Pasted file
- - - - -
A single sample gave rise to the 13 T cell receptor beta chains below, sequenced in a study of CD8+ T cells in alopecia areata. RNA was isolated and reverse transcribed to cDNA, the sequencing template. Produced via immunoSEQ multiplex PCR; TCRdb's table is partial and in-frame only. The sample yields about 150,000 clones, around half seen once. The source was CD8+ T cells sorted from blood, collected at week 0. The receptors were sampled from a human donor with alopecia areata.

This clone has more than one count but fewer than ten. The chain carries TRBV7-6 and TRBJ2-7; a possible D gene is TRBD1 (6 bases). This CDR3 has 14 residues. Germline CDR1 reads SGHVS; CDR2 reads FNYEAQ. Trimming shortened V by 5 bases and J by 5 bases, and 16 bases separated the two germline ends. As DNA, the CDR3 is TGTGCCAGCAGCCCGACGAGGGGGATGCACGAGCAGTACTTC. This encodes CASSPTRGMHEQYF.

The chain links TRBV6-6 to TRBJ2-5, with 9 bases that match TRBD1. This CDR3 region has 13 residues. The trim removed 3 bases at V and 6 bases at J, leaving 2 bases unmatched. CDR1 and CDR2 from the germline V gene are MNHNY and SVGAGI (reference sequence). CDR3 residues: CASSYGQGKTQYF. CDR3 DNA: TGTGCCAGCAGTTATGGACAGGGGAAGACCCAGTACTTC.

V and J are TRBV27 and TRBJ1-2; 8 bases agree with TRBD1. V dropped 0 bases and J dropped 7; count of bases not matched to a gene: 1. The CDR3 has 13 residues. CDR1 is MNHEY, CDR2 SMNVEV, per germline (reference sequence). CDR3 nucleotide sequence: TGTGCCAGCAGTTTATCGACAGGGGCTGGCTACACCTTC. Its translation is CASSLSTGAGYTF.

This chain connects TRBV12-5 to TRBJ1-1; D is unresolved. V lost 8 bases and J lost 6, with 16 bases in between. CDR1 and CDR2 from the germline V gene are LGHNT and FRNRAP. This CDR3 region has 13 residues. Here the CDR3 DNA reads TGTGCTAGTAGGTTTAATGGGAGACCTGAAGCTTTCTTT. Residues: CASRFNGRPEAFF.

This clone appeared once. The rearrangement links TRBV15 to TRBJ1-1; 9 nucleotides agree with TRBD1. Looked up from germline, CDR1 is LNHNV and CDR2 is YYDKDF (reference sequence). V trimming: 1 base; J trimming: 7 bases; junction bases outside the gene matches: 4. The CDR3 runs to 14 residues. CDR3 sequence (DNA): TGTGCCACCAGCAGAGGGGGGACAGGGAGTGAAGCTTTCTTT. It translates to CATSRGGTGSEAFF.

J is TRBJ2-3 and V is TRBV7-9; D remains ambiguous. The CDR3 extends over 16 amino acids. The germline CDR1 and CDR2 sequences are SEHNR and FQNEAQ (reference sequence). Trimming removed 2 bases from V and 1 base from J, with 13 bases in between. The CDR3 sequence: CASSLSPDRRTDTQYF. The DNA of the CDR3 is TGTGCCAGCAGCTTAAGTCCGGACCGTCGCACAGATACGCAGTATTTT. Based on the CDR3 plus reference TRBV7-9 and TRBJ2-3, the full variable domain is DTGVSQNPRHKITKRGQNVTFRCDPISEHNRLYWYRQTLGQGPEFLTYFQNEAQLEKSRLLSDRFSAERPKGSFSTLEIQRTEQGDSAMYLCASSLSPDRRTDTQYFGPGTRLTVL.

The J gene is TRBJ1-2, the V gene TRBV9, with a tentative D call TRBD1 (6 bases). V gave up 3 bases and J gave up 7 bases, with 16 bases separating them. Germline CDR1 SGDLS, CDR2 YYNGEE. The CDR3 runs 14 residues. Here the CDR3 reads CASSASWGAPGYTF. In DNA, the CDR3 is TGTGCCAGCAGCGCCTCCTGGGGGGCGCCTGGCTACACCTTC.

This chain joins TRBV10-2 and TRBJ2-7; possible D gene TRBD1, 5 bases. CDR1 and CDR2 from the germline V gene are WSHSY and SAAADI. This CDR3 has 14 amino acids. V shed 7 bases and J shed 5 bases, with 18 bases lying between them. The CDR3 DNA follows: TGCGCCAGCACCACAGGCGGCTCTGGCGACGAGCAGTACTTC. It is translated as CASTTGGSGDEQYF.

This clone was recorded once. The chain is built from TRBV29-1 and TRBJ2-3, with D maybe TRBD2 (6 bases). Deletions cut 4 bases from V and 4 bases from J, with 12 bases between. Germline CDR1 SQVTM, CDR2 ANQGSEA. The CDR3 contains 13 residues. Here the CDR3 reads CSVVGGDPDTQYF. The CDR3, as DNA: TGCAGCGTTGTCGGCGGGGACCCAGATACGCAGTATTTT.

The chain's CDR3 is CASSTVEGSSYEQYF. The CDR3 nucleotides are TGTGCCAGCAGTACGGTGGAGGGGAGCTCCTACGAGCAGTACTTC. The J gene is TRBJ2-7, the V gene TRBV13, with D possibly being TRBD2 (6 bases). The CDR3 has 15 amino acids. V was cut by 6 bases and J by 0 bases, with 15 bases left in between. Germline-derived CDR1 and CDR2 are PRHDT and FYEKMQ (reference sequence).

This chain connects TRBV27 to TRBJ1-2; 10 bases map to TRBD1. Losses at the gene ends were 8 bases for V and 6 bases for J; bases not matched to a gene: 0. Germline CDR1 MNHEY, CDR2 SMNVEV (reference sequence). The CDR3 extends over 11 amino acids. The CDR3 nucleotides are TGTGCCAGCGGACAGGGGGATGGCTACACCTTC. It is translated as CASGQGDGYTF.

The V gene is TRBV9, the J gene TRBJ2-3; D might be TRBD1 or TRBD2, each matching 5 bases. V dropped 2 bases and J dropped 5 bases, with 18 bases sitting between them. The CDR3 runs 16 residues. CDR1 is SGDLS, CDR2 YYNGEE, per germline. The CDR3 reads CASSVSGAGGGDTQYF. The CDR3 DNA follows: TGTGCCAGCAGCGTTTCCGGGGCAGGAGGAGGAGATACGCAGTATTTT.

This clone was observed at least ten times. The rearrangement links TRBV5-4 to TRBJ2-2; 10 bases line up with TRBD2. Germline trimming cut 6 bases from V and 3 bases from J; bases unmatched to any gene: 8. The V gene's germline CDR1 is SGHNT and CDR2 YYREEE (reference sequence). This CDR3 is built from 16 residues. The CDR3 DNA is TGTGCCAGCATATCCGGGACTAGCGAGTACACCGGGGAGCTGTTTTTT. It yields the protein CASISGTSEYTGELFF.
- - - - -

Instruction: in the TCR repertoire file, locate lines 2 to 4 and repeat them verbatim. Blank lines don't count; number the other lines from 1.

This clone has more than one count but fewer than ten. The chain carries TRBV7-6 and TRBJ2-7; a possible D gene is TRBD1 (6 bases). This CDR3 has 14 residues. Germline CDR1 reads SGHVS; CDR2 reads FNYEAQ. Trimming shortened V by 5 bases and J by 5 bases, and 16 bases separated the two germline ends. As DNA, the CDR3 is TGTGCCAGCAGCCCGACGAGGGGGATGCACGAGCAGTACTTC. This encodes CASSPTRGMHEQYF.

The chain links TRBV6-6 to TRBJ2-5, with 9 bases that match TRBD1. This CDR3 region has 13 residues. The trim removed 3 bases at V and 6 bases at J, leaving 2 bases unmatched. CDR1 and CDR2 from the germline V gene are MNHNY and SVGAGI (reference sequence). CDR3 residues: CASSYGQGKTQYF. CDR3 DNA: TGTGCCAGCAGTTATGGACAGGGGAAGACCCAGTACTTC.

V and J are TRBV27 and TRBJ1-2; 8 bases agree with TRBD1. V dropped 0 bases and J dropped 7; count of bases not matched to a gene: 1. The CDR3 has 13 residues. CDR1 is MNHEY, CDR2 SMNVEV, per germline (reference sequence). CDR3 nucleotide sequence: TGTGCCAGCAGTTTATCGACAGGGGCTGGCTACACCTTC. Its translation is CASSLSTGAGYTF.